Who’s Afraid of E-Verify? Opponents of a border fence (e.g. Rick Perry) say we shouldn’t build it because what’s needed is a program to turn off the “jobs magnet” that encourages illegal immigrants to try to cross the border in the first place. OK. It turns out there is at least one such program–it’s called E-Verify, and it checks the info supplied by job applicants against a national database of Social Security numbers, etc. , alerting employers if they are about to hire someone who seems to be in the country illegally. Needless to say, the same people who oppose a border fence also tend to oppose E-Verify (e.g. Rick Perry). They claim this is because of inaccuracies–both a small percentage of legal workers initially flagged as suspect and a higher number of-illegals the system doesn’t catch. The California legislature is about to send a bill preventing cities from requiring E-Verify to Gov. Jerry Brown’s desk:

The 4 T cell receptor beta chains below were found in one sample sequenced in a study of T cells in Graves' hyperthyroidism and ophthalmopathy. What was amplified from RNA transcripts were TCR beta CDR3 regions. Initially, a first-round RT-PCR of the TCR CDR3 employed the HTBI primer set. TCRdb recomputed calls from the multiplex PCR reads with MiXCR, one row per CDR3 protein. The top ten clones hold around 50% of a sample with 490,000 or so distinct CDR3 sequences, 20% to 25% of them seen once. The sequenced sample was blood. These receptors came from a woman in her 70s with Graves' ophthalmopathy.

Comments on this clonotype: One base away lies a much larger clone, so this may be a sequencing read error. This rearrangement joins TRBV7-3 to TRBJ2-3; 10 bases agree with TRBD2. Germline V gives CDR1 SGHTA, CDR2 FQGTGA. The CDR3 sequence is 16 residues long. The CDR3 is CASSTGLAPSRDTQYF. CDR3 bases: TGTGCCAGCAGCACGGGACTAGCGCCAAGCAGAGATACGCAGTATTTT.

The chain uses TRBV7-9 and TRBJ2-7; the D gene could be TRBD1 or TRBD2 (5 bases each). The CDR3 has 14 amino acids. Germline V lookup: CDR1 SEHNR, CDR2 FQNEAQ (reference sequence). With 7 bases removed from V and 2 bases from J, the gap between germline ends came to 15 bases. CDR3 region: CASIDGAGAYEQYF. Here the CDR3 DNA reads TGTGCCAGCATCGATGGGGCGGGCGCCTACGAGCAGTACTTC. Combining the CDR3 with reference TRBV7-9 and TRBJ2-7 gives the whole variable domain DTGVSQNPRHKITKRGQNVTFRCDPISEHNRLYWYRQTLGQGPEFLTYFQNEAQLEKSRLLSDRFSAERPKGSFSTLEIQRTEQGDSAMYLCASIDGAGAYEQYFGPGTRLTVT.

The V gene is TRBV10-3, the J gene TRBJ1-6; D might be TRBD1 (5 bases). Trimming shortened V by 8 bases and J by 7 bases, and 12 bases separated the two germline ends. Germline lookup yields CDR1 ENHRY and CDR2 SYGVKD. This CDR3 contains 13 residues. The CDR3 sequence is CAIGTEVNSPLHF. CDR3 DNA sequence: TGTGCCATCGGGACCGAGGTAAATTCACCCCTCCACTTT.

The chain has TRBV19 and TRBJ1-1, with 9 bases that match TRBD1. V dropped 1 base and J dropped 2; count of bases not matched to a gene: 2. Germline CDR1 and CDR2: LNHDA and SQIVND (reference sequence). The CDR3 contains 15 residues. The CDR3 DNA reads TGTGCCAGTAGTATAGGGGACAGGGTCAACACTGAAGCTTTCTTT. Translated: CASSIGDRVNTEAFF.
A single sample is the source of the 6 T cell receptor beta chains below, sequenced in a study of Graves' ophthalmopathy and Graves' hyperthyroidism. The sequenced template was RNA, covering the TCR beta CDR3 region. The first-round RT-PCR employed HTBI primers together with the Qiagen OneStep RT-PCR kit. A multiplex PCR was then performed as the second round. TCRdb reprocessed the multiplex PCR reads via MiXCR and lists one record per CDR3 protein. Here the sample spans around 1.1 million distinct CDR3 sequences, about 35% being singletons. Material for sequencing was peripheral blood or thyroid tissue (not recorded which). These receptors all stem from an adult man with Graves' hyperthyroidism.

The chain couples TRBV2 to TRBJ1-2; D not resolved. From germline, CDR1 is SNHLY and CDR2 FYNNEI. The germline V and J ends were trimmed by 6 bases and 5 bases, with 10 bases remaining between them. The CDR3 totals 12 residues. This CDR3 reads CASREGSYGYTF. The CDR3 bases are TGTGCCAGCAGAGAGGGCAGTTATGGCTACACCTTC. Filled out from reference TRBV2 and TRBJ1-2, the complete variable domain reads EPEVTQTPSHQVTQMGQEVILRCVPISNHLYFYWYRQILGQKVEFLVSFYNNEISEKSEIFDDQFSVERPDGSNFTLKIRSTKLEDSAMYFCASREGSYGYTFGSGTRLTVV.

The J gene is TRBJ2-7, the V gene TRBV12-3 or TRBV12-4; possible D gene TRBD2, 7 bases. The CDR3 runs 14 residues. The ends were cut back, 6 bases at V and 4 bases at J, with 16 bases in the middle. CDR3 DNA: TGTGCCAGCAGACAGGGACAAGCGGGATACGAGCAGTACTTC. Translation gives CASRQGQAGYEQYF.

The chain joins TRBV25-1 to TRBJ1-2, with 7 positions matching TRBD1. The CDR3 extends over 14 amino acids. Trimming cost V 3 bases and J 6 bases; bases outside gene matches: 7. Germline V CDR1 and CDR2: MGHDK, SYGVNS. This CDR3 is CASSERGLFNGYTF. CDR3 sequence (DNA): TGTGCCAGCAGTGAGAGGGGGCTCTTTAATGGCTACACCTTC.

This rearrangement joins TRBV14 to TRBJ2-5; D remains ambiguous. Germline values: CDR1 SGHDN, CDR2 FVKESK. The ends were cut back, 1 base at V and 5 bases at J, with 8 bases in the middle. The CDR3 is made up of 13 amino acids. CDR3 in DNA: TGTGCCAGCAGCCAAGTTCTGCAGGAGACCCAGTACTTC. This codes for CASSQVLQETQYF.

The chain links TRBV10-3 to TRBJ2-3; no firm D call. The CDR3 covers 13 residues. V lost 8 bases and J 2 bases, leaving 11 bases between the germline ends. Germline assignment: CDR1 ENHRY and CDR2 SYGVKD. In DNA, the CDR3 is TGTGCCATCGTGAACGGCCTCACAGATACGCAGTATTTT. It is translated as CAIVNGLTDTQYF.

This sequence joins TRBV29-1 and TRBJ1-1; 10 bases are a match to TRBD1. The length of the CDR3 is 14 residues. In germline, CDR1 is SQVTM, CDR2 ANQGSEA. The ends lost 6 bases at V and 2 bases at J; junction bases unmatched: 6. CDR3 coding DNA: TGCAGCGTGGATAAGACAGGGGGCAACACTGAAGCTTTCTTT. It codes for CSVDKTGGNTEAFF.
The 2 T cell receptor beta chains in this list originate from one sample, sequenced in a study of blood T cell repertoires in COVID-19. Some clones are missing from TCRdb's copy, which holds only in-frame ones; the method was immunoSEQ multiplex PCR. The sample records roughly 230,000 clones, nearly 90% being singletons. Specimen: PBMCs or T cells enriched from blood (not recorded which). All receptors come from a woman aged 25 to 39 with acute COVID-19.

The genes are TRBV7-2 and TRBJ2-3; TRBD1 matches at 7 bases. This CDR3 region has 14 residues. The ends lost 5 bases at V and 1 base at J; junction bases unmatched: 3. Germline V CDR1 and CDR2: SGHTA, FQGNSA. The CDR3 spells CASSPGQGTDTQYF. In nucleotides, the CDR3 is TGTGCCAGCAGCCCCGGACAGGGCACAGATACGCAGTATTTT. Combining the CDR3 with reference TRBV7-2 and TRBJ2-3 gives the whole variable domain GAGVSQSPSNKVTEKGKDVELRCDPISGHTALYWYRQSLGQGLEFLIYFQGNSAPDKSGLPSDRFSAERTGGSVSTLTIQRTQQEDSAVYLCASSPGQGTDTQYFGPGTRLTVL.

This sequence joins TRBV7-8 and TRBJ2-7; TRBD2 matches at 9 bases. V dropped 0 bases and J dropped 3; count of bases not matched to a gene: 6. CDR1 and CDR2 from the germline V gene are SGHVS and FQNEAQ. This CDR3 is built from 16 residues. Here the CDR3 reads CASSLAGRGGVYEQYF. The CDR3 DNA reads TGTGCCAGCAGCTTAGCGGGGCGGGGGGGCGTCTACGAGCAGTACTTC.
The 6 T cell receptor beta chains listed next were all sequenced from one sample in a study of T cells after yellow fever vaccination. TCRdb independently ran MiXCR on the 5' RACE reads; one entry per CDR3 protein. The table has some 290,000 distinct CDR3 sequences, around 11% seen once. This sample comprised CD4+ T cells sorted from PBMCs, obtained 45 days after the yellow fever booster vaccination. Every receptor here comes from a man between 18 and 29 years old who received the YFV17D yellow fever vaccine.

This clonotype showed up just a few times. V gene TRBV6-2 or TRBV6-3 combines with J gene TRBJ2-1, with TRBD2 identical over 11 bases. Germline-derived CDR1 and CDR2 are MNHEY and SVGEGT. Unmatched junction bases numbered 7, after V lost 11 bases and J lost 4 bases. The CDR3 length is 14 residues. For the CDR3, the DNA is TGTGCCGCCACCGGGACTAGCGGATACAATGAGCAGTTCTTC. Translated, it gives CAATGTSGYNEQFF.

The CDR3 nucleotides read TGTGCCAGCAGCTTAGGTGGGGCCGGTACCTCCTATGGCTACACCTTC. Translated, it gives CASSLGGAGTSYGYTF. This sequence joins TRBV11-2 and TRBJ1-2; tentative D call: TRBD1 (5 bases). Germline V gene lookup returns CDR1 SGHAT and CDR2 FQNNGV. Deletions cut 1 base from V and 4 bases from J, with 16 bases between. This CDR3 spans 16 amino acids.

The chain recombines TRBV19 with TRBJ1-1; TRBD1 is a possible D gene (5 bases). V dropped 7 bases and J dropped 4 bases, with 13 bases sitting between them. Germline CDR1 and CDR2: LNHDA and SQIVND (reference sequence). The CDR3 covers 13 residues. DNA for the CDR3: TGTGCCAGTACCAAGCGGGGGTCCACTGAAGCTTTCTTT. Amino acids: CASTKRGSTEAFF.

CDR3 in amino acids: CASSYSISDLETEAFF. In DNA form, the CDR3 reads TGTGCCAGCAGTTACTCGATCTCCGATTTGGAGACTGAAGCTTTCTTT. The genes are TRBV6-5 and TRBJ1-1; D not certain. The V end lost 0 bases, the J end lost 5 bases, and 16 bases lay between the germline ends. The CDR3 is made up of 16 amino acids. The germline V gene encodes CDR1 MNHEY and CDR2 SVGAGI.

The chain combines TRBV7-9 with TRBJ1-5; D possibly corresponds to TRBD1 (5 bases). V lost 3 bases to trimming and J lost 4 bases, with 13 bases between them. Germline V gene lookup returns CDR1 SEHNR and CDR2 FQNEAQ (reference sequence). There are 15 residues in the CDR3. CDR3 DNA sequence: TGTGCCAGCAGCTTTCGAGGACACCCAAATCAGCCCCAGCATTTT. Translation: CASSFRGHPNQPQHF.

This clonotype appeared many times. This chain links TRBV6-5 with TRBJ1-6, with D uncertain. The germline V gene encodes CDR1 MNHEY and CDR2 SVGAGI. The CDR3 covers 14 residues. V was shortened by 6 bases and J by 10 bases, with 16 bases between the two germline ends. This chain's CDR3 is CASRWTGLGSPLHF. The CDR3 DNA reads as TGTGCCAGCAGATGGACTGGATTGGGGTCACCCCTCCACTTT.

“I don’t see how mandating a system that is flawed would increase opportunities for people applying for jobs,” said Assemblyman Paul Fong, D-Mountain View, who sponsored the bill. “What prompted me to introduce this bill was the ineffectiveness of E-Verify. We need to get more people into work and create jobs; we don’t need another hindrance.”
Hmmm. Ask yourself: Suppose E-Verify had already been perfected–suppose it were 100% accurate, approving all legal workers but catching all illegal workers.** Would the groups–including Latino and business lobbies–now opposing it support it? No. Duh! They aren’t worried that E-Verify will be ineffective. They worry that it will be effective.
**–Or suppose it approved all legal workers but caught only 50% of illegal workers. Same result, I’d argue. Catching 50% isn’t too few for E-Verify’s opponents. It’s too many.